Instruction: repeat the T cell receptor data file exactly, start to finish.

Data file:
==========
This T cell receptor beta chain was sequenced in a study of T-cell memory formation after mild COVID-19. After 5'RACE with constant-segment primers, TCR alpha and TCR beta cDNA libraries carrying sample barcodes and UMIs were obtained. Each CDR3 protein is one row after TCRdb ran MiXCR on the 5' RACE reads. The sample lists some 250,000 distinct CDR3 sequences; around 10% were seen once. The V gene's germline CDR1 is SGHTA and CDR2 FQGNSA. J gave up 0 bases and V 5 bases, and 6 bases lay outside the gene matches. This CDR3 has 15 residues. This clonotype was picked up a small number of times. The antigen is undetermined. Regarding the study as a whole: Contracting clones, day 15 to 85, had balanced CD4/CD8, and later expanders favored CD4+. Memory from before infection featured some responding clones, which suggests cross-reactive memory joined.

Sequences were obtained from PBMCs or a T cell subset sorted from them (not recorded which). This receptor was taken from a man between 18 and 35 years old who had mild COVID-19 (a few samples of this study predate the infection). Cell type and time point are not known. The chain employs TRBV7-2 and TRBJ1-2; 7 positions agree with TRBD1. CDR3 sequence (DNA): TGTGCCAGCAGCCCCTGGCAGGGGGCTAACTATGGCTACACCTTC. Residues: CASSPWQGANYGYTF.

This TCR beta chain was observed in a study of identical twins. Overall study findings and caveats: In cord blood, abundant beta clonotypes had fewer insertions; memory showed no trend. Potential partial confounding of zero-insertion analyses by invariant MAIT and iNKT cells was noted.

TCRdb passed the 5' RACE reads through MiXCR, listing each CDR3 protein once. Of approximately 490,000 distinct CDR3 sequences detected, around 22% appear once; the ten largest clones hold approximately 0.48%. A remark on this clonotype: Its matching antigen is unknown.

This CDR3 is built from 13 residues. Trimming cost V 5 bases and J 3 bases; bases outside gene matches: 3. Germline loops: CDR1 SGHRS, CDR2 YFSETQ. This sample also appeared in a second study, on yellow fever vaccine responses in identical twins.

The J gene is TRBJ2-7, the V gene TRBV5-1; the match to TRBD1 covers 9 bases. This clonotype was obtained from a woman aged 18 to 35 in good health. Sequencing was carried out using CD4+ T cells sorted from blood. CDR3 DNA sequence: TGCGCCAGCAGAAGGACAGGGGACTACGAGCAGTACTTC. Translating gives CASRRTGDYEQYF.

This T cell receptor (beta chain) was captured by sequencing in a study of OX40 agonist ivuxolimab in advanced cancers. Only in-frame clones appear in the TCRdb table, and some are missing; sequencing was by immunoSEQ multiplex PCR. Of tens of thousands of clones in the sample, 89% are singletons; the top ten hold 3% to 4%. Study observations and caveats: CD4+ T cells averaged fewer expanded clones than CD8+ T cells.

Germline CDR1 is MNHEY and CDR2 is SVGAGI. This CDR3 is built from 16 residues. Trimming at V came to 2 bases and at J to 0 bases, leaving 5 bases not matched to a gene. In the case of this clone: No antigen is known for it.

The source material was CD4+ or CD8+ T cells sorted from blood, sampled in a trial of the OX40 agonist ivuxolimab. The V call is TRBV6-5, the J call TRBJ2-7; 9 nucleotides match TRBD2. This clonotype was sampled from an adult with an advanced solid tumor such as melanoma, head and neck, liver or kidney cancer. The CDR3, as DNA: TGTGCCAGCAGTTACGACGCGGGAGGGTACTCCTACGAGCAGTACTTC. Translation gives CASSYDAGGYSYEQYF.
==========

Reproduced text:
This T cell receptor beta chain was sequenced in a study of T-cell memory formation after mild COVID-19. After 5'RACE with constant-segment primers, TCR alpha and TCR beta cDNA libraries carrying sample barcodes and UMIs were obtained. Each CDR3 protein is one row after TCRdb ran MiXCR on the 5' RACE reads. The sample lists some 250,000 distinct CDR3 sequences; around 10% were seen once. The V gene's germline CDR1 is SGHTA and CDR2 FQGNSA. J gave up 0 bases and V 5 bases, and 6 bases lay outside the gene matches. This CDR3 has 15 residues. This clonotype was picked up a small number of times. The antigen is undetermined. Regarding the study as a whole: Contracting clones, day 15 to 85, had balanced CD4/CD8, and later expanders favored CD4+. Memory from before infection featured some responding clones, which suggests cross-reactive memory joined.

Sequences were obtained from PBMCs or a T cell subset sorted from them (not recorded which). This receptor was taken from a man between 18 and 35 years old who had mild COVID-19 (a few samples of this study predate the infection). Cell type and time point are not known. The chain employs TRBV7-2 and TRBJ1-2; 7 positions agree with TRBD1. CDR3 sequence (DNA): TGTGCCAGCAGCCCCTGGCAGGGGGCTAACTATGGCTACACCTTC. Residues: CASSPWQGANYGYTF.

This TCR beta chain was observed in a study of identical twins. Overall study findings and caveats: In cord blood, abundant beta clonotypes had fewer insertions; memory showed no trend. Potential partial confounding of zero-insertion analyses by invariant MAIT and iNKT cells was noted.

TCRdb passed the 5' RACE reads through MiXCR, listing each CDR3 protein once. Of approximately 490,000 distinct CDR3 sequences detected, around 22% appear once; the ten largest clones hold approximately 0.48%. A remark on this clonotype: Its matching antigen is unknown.

This CDR3 is built from 13 residues. Trimming cost V 5 bases and J 3 bases; bases outside gene matches: 3. Germline loops: CDR1 SGHRS, CDR2 YFSETQ. This sample also appeared in a second study, on yellow fever vaccine responses in identical twins.

The J gene is TRBJ2-7, the V gene TRBV5-1; the match to TRBD1 covers 9 bases. This clonotype was obtained from a woman aged 18 to 35 in good health. Sequencing was carried out using CD4+ T cells sorted from blood. CDR3 DNA sequence: TGCGCCAGCAGAAGGACAGGGGACTACGAGCAGTACTTC. Translating gives CASRRTGDYEQYF.

This T cell receptor (beta chain) was captured by sequencing in a study of OX40 agonist ivuxolimab in advanced cancers. Only in-frame clones appear in the TCRdb table, and some are missing; sequencing was by immunoSEQ multiplex PCR. Of tens of thousands of clones in the sample, 89% are singletons; the top ten hold 3% to 4%. Study observations and caveats: CD4+ T cells averaged fewer expanded clones than CD8+ T cells.

Germline CDR1 is MNHEY and CDR2 is SVGAGI. This CDR3 is built from 16 residues. Trimming at V came to 2 bases and at J to 0 bases, leaving 5 bases not matched to a gene. In the case of this clone: No antigen is known for it.

The source material was CD4+ or CD8+ T cells sorted from blood, sampled in a trial of the OX40 agonist ivuxolimab. The V call is TRBV6-5, the J call TRBJ2-7; 9 nucleotides match TRBD2. This clonotype was sampled from an adult with an advanced solid tumor such as melanoma, head and neck, liver or kidney cancer. The CDR3, as DNA: TGTGCCAGCAGTTACGACGCGGGAGGGTACTCCTACGAGCAGTACTTC. Translation gives CASSYDAGGYSYEQYF.